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The Orioles’ offense has been pretty good lately, even if no one’s noticed

The team’s poor record since the All-Star break has obscured significant improvements in hitting.

Baltimore Orioles v New York Yankees
Anthony Santander, the Orioles’ best hitter in the last couple of weeks.
Photo by Jim McIsaac/Getty Images

Offense, defense. Hitting, pitching. Starting pitching, relief. In almost all facets of the game, the Orioles have been a bad team, lately and all season. I said almost all facets: the post-All Star break story of this team has been the bullpen’s horrible regression, but lost in the fog of fans’ disappointment is that for the last three weeks, the Orioles have been a solid hitting team.

Since July 23, the Orioles are No. 2 in the AL in home runs. Third in slugging. They’re second-best in ISO. Fourth in WRC+. Second-best in strikeout percentage (only the Blue Jays are whiffing less).

There are two apparent reasons for this unexpected stretch of offensive competency. One is players going on hot streaks, or at least doing a little bit of defrosting. The headliner here is Anthony Santander. The team’s Most Valuable Oriole in 2020, Santander hit .261 with 11 home runs and 32 RBIs in only 37 games last year, but in 2021, the switch-hitting outfielder has been a little rough on the eyes. Hampered by a bum ankle, his compact, coiled swing has been more tentative than we’re used to, and he’s been painfully lumbering on the basepaths and a liability in the field, too.

Not lately, though. In the last two weeks, Santander has been on a tear at the plate. His power is back, and so is his contact. Since July 20, Santander is hitting .386 with 17 hits, 8 RBI and a 1.163 OPS. Brandon Hyde says Santander’s swing is “noticeably different” since he’s been healthy. In two losing efforts this week against Detroit, Santander hit five hits, including three homers. He’s not going to keep hitting at this hot clip, but it’s closer to his real baseline than what we’ve seen so far this year.

Ryan Mountcastle has been another recent catalyst in what’s been a weird sophomore season for him. Here are his monthly batting averages: .198 (April), .256 (May), .327 (June), .205 (July), and .563 (in five games in August). In his last 12 games, Mountcastle had 16 hits in 44 at bats, 8 for extra bases, until he was knocked out for a few games with a concussion. Crappy timing. It’s good the O’s are taking his injury seriously, and it will be huge if he can return to form.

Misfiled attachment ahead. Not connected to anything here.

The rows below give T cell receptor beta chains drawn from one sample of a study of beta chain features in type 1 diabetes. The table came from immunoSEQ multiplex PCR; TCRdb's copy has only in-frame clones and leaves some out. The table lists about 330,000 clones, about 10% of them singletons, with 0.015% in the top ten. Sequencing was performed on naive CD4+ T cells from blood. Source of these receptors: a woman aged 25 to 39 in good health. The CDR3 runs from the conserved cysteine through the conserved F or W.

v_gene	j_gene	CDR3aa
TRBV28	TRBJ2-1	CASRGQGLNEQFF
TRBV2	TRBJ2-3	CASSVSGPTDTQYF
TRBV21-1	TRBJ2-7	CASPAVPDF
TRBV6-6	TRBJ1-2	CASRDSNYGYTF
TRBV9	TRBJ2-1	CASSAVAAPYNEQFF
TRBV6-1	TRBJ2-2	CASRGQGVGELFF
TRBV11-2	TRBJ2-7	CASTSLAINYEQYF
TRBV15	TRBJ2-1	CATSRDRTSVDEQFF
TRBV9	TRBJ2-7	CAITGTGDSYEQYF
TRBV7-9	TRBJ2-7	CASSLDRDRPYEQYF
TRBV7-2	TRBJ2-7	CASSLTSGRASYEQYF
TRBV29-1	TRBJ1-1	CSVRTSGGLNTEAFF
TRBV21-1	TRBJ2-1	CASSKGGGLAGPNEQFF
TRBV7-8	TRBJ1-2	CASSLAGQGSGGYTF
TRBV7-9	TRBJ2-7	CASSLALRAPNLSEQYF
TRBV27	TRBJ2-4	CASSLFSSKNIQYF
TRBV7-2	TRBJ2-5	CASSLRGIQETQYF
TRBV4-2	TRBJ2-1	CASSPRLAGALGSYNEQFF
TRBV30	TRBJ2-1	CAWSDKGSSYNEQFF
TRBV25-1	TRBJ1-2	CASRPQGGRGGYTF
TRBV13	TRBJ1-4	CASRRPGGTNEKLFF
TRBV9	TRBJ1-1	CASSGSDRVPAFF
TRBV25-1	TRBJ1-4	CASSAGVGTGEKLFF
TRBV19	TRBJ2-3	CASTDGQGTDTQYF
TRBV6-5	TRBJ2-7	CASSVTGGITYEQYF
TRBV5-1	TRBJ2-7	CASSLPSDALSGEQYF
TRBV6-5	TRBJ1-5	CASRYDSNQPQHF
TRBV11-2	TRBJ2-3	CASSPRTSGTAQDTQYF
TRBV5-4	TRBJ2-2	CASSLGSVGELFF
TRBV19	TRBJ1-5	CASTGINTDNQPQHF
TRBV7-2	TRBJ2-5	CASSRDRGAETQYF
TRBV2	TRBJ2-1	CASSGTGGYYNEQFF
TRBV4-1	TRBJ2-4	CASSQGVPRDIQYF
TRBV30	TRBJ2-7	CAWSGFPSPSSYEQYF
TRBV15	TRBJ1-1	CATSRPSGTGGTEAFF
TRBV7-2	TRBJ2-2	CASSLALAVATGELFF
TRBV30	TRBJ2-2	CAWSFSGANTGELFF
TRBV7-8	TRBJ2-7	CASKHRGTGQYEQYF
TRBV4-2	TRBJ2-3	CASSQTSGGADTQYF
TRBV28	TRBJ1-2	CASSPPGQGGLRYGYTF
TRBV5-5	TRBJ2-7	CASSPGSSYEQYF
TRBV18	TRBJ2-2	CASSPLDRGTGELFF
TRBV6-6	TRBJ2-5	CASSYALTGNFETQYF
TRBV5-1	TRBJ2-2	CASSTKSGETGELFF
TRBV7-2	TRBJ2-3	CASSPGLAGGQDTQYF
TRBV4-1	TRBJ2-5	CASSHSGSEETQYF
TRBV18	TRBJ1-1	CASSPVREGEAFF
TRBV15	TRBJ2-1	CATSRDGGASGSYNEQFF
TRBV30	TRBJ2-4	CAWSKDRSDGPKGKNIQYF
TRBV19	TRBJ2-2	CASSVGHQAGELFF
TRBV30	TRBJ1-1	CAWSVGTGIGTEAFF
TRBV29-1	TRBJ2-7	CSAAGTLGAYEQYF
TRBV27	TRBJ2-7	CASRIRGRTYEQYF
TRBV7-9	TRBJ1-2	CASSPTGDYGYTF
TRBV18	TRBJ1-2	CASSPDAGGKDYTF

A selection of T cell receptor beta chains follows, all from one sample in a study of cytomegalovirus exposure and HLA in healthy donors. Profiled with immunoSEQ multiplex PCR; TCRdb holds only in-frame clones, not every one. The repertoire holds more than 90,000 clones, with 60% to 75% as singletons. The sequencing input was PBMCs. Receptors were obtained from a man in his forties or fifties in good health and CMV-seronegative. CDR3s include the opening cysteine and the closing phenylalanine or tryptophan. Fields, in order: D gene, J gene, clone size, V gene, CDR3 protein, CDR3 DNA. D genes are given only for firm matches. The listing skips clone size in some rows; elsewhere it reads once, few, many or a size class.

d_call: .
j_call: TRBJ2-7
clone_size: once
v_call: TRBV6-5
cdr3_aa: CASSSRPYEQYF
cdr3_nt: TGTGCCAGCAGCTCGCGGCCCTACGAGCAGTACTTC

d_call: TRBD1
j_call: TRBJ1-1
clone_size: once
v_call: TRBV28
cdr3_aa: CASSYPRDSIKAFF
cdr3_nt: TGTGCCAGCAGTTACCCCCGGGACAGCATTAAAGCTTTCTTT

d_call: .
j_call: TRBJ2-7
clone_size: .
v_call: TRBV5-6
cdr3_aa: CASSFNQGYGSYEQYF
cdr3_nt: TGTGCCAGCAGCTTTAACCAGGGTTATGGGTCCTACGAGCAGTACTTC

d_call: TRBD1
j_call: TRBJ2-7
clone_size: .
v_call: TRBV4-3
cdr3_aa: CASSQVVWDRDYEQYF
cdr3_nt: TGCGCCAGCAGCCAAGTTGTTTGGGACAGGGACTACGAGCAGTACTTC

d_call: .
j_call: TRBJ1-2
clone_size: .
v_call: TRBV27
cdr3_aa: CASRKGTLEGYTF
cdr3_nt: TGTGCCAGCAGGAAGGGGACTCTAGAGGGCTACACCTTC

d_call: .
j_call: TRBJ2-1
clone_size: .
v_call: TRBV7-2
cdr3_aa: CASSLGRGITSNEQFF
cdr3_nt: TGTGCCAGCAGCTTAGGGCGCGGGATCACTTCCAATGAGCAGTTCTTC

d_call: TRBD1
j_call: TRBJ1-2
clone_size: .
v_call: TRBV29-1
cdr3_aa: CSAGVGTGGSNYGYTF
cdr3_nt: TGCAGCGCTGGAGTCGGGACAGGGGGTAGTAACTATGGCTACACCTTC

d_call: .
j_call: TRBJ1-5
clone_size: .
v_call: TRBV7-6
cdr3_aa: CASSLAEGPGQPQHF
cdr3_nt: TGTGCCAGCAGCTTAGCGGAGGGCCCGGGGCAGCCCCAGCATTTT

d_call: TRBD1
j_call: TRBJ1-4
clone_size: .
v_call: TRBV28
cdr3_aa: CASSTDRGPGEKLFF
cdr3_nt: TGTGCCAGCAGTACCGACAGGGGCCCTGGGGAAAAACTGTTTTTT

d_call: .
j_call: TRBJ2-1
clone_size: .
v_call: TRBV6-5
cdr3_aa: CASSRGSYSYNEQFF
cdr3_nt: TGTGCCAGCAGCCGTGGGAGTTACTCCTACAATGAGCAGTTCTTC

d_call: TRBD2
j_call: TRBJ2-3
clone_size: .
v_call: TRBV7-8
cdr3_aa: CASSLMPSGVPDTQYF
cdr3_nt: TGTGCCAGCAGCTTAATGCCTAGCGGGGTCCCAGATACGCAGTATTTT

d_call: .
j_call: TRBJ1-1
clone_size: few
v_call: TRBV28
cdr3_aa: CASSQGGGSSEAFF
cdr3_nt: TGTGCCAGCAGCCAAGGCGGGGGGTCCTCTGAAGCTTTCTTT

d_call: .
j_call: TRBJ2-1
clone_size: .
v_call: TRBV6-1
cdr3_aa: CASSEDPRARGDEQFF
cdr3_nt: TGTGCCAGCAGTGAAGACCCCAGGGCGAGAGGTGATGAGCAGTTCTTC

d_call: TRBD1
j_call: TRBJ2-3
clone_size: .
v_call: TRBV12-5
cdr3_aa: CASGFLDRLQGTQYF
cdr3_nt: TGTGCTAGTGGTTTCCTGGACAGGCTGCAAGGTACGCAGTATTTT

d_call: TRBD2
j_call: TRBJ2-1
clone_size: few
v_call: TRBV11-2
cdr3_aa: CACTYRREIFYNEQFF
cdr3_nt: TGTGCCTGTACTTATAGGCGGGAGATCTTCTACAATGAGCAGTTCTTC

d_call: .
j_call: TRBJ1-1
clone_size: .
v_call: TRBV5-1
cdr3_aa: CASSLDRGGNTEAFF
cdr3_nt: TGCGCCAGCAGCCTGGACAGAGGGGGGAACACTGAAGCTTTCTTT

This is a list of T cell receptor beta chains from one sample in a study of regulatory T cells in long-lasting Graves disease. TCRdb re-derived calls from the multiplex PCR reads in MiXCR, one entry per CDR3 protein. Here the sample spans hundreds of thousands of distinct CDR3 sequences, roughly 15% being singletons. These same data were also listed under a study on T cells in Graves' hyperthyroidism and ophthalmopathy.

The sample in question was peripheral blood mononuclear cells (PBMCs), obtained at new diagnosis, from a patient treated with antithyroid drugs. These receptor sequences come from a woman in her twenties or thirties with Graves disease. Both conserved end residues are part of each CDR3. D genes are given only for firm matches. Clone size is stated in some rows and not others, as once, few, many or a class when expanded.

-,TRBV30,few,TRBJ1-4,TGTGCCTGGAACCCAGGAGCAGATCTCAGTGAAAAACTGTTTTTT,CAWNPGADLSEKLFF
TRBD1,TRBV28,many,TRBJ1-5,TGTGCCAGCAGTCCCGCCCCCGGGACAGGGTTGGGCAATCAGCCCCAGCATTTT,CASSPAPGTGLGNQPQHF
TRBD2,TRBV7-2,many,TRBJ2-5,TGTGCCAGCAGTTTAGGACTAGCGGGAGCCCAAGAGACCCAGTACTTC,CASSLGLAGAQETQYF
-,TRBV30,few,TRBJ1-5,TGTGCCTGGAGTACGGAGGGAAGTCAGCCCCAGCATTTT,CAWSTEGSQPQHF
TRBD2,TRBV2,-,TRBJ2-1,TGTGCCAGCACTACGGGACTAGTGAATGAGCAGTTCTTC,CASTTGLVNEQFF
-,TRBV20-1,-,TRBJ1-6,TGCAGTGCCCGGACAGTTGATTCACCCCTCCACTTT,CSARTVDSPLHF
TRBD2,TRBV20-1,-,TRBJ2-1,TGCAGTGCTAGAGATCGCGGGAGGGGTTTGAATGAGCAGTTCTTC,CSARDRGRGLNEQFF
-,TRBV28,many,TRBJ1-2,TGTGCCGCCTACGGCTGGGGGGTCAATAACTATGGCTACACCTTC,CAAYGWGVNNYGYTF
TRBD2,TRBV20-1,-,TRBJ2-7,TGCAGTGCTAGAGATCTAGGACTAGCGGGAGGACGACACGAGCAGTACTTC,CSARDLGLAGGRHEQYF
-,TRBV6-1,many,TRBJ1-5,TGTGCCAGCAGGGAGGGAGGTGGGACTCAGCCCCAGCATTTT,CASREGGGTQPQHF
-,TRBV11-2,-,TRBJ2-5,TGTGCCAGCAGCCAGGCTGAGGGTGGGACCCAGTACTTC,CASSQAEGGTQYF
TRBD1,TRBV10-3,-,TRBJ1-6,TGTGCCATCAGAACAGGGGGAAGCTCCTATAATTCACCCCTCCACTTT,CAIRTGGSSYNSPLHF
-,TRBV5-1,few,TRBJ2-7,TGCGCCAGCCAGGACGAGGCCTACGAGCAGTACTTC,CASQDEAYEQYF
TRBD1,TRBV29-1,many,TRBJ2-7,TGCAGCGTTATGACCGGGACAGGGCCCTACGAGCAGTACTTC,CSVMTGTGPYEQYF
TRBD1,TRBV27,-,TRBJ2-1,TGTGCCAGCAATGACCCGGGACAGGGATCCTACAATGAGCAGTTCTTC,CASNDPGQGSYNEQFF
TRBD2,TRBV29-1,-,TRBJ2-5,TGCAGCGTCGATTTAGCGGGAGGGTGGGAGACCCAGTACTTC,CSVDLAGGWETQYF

A couple other Orioles are hitting lately, too. Pedro Severino is OPS’ing .885 with four home runs in 12 games in this recent three-week stretch. Ryan McKenna is hitting .250. And it’d feel wrong to ignore Cedric Mullins here, since all he’s done is be excellent all year. So we have to acknowledge his .349 average, 22 hits and 1.042 OPS in the last three weeks, too.

The other reason the Orioles are hitting better post-ASG is that there are many different Orioles. Here, for example, was the starting lineup that faced the Yankees on May 15:

Cedric Mullins CF
Austin Hays LF
Trey Mancini 1B
DJ Stewart RF
Freddy Galvis SS
Pedro Severino DH
Rio Ruiz 3B
Pat Valaika 2B
Chance Sisco C

And here it was on August 6:

Cedric Mullins CF
Austin Hays LF
Trey Mancini DH
Ryan Mountcastle 1B
Ramón Urías 2B
Anthony Santander RF
Pedro Severino C
Maikel Franco 3B
Richie Martin SS

There are exactly two things this 2021 Orioles have done consistently: lose and cycle through players. They’re nearing a team record for most players used in a season (58) and will almost certainly break it (52 and counting).

Gone are Ruiz, Galvis, Sisco and Valaika (as well as Kelvin Gutiérrez and Domingo Leyba and others), to be replaced by Urías, Richie Martin, Jorge Mateo, and Austin Wynns. Mateo (signed off the waiver wire on August 5) and Richie Martin (activated off the IL on August 2) have hit better than their past histories indicate. Mateo, not known for his bat, has a slashline of .263/.300/.474 with the team so far. Richie Martin, too, has been hitting like his job depends on it (it does), with a more controlled approach than he showed in a rough 2019 season.

The Orioles’ last two series didn’t go their way, but don’t blame the offense, exactly. Against Detroit, the team went 0-for-14 with RISP, but they managed eight hits on Tuesday and nine on Wednesday. The week before against Tampa Bay, one of the AL’s best pitching outfits, they scored 15 runs in three games.

Does a team deserve to lose when it gives up nine runs in five consecutive games and then five and six runs, respectively, in the next two, as it did this week? Yes, it does. Am I trying to find nice things to write about a lousy team? Yes. Yes, I am.

But Orioles fans already know that 2021 is another season where there might as well be posters in the clubhouse reading, “Winning is Not Strategically Relevant.” They already know that the mission is to keep unearthing and developing talent for the future.

And with that being the goal, it’s a significant development if the team that finishes the 2021 season looks better than the one that started it. That’d be a sign that young talents like Ryan Mountcastle are finding their footing in the big leagues and that “finds” (fingers crossed) like Ramón Urías and Jorge Mateo become what the front office hopes they can be. It’d be a sign that the Orioles are signing and developing talent—a sign that this team is (finally) headed in the right direction.